Leadville Colorado Mining Class June 23-24, 2023


Leadville Colorado mining during the Gold and Silver Boom and Bust

The Leadville Colorado class focuses on discovering gold and silver in the areas. The first miners lived in a tent camp near the silver deposits in California Gulch, where “gold” was found in 1860. At that time, Leadville was called “Slabtown.” However, by 1880, Leadville had gas lighting, water mains, 28 miles of streets, five churches, three hospitals, six banks, and a school for 1,100 students. Many buildings constructed with bricks hauled in by wagons sprang up, and businesses filled them rapidly. At its height, it boasted over 30,000 residents.

In this class, we will become acquainted with the town itself and uncover what brought people here. We will learn about the citizens themselves and understand the importance of the area to these people and their significance to the town, Colorado and Internationally. Many of these individuals made essential discoveries, developed technologies, and later embarked on generous philanthropy due to their financial successes. Some were involved in local, State, and Federal government. Finally, some were important for their engineering and architectural accomplishments. These colorful personalities were important to Leadville’s development but expanded beyond that to the present.

We will also learn more about the environment including the geology, geography, and ecology of the area.

CSM Website


June 23-24, 2023- $210 with four credits or $145 without credit includes lodging, most tours and one picnic lunch. Colorado School of Mines Teacher Enhancement Program

Leadville, Colorado, was once called the “wickedest city on earth”. As of late, this high-elevation mountain town was a USA TODAY’s 2020 10 Best Historic Small Towns. The town was founded in 1877 by mine owners; Horace Tabor, prospector, businessman, and Republican politician, jointly with mining engineer August Meyer. Meyer recognized the value of the area’s lead carbonate ores, built a smelter, developed local infrastructure, and helped organize the new city. These two men were at the heart of the Colorado Silver Boom, leading to the development of Leadville. They built Leadville on a flat land area below timberline at an altitude of 10,152 ft. Its location gave rise to its other nicknames of “Two Mile High City” and “City in the Clouds.” The first miners arriving here lived in a tent camp near the silver deposits in California Gulch, where Abe Lee first discovered “gold” in 1860. The mining camp later became known as Oro City. Leadville, known at the time as “Slabtown,” was renamed when the residents petitioned for a post office. By 1880, Tabor and Meyer’s new town had gas lighting, water mains, 28 miles (45 km) of streets, five churches, three hospitals, six banks, a school for 1,100 students, and a railroad. Businesses sprang up, with numerous buildings constructed of bricks hauled in by wagons. At its height, it boasted over 30,000 residents. Some reports say 50,000. Second in size only to Denver. Some of Leadville’s most famous and notorious residents and others who passed through and made their mark included:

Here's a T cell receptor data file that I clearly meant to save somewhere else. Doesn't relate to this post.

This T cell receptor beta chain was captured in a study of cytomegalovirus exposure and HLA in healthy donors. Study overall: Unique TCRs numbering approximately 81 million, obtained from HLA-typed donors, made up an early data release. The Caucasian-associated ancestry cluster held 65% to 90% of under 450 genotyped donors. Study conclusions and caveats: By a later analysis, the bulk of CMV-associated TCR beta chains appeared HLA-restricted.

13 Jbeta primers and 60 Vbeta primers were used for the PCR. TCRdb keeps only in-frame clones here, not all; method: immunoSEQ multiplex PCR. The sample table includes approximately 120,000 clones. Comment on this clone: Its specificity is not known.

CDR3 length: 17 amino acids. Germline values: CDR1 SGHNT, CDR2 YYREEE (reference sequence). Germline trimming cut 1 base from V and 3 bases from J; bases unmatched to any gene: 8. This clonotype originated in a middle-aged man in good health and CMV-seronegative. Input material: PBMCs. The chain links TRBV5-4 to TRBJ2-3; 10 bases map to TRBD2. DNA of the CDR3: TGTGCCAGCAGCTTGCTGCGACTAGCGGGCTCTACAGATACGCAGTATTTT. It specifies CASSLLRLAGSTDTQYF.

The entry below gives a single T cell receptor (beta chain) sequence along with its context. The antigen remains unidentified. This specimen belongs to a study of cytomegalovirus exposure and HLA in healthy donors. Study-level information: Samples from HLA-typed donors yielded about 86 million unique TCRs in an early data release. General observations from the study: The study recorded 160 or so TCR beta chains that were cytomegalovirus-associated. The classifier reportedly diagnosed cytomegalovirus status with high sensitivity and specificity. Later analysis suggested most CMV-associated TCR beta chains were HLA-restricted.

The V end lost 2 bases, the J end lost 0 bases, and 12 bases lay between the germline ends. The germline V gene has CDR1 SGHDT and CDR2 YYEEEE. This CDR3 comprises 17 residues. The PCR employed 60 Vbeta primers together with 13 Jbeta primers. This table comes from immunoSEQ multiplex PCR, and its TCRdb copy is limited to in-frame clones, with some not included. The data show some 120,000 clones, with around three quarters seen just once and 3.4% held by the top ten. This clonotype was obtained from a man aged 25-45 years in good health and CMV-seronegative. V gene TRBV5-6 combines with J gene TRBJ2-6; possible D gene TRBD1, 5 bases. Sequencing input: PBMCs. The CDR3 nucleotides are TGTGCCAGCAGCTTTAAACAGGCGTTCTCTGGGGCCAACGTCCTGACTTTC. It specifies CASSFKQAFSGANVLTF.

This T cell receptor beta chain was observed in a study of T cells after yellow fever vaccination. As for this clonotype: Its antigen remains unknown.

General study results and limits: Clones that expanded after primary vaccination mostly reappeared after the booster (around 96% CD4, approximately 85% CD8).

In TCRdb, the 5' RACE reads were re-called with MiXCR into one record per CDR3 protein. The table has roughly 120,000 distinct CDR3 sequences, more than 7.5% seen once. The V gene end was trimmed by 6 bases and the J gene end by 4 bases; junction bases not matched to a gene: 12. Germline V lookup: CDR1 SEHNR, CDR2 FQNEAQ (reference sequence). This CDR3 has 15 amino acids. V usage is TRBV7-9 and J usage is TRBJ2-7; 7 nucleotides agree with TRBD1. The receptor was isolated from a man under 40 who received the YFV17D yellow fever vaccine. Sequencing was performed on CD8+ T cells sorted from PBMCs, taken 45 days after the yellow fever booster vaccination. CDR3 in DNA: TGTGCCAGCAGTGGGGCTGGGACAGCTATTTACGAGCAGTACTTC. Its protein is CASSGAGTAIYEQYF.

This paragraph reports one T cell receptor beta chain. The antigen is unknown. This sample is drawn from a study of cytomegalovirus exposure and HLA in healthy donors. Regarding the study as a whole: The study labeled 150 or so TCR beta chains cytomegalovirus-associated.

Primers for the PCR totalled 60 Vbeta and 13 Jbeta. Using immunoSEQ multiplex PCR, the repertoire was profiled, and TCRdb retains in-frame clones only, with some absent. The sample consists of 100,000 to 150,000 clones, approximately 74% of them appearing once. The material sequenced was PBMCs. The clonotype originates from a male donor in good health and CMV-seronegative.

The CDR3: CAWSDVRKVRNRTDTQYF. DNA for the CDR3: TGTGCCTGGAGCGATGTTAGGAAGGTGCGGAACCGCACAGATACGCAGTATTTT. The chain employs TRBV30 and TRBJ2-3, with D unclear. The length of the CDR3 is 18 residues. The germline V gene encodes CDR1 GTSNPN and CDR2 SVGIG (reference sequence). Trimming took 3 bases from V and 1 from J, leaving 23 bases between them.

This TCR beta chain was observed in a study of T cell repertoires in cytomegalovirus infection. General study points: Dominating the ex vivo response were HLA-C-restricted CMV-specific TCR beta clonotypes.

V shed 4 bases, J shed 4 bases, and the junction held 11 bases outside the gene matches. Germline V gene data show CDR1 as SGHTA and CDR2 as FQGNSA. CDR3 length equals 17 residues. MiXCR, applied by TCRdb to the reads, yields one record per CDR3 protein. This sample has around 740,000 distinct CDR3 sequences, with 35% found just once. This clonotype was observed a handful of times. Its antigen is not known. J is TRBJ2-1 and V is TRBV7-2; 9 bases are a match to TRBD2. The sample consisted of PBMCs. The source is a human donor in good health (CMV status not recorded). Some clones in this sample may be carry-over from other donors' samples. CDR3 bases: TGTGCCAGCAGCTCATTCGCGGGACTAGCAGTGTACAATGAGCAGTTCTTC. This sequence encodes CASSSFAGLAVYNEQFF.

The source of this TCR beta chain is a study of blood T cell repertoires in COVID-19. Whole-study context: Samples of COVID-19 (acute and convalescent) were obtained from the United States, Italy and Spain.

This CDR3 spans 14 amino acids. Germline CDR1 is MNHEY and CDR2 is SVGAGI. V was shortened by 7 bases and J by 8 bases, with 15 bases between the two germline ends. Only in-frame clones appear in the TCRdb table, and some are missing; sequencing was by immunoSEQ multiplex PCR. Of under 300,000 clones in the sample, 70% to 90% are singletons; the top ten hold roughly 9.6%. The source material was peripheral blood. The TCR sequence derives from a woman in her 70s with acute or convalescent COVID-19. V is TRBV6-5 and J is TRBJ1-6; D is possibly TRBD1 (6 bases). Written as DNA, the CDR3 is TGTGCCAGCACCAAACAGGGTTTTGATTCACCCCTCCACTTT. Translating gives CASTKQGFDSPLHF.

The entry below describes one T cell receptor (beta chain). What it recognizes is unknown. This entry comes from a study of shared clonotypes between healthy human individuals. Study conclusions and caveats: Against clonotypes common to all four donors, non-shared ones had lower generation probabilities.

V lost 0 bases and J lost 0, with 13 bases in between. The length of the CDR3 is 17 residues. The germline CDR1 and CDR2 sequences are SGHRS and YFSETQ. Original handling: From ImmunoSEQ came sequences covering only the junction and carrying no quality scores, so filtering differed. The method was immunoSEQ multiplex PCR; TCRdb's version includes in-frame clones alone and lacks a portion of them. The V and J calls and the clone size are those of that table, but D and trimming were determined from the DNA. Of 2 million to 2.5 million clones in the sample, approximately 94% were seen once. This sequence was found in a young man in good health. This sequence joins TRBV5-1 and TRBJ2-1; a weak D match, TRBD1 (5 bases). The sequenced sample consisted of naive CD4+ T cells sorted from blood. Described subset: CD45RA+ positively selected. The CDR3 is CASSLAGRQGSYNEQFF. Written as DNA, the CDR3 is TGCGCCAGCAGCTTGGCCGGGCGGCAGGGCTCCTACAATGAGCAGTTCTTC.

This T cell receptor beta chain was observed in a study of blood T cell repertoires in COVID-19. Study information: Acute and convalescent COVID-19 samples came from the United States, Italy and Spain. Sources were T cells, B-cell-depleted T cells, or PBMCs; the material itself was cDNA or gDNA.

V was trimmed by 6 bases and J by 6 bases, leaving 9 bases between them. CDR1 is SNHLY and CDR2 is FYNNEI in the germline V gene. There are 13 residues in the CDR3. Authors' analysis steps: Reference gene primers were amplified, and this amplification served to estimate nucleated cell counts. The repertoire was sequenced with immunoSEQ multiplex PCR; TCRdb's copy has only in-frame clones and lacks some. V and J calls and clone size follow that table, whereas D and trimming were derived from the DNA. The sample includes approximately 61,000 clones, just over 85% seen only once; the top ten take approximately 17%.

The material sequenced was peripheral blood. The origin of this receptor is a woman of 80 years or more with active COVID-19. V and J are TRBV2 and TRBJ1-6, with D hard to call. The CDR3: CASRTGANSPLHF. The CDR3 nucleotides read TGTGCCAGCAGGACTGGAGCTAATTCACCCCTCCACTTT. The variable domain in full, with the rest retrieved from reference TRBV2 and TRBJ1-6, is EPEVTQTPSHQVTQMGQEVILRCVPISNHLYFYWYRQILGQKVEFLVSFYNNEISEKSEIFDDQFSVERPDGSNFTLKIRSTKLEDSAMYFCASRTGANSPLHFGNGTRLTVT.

• The “Unsinkable Molly Brown”
  • Horace and Baby Doe Tabor
  • August Meyer
  • Doc Holiday
  • Oscar Wilde
  • Jack Dempsey
  • David May (founder of the May Department Stores and later became Macy’s)
  • Jessie James
  • Wyatt Earp
  • The Guggenheims
  • Charles Boettcher

Another well-known, famous visitor to Leadville was President Ulysses S Grant. He rode the newly-completed Denver and Rio Grande Railroad up to Leadville in 1880. Five bands and a 100-gun salute greeted him. He gave a short speech on a platform erected in front of the Clarendon Hotel built by Tabor. President Grant was wildly popular in Colorado. Of significance today: We can thank President Grant for the passage of the 15th Amendment to the Constitution, which gave formerly enslaved people the right to vote. He wrote: “The adoption of the 15th amendment constitutes the most important event since the nation came to life.” up until that time. He viewed it as his greatest achievement as President.

Class Itinerary:

Day 1: 6/23/2023

8:00-11:00 AM
We will meet in Leadville at: Silver Llama Market And Eatery 615 Harrison Avenue Unit
B. Here we will have a presentation on Colorado’s Mineral Belt and what sparked the
gold and silver “Boom” that occurred in Colorado and what caused it’s eventual
“Bust”. We will also go over the day’s agenda
As a group we will be touring the Tabor Opera House and Augusta and Horace Tabor’s
Home. We will take a peek into the assayer’s office as it was during the time of the
mining boom. We will visit or view other sites and buildings of Leadville’s historic era.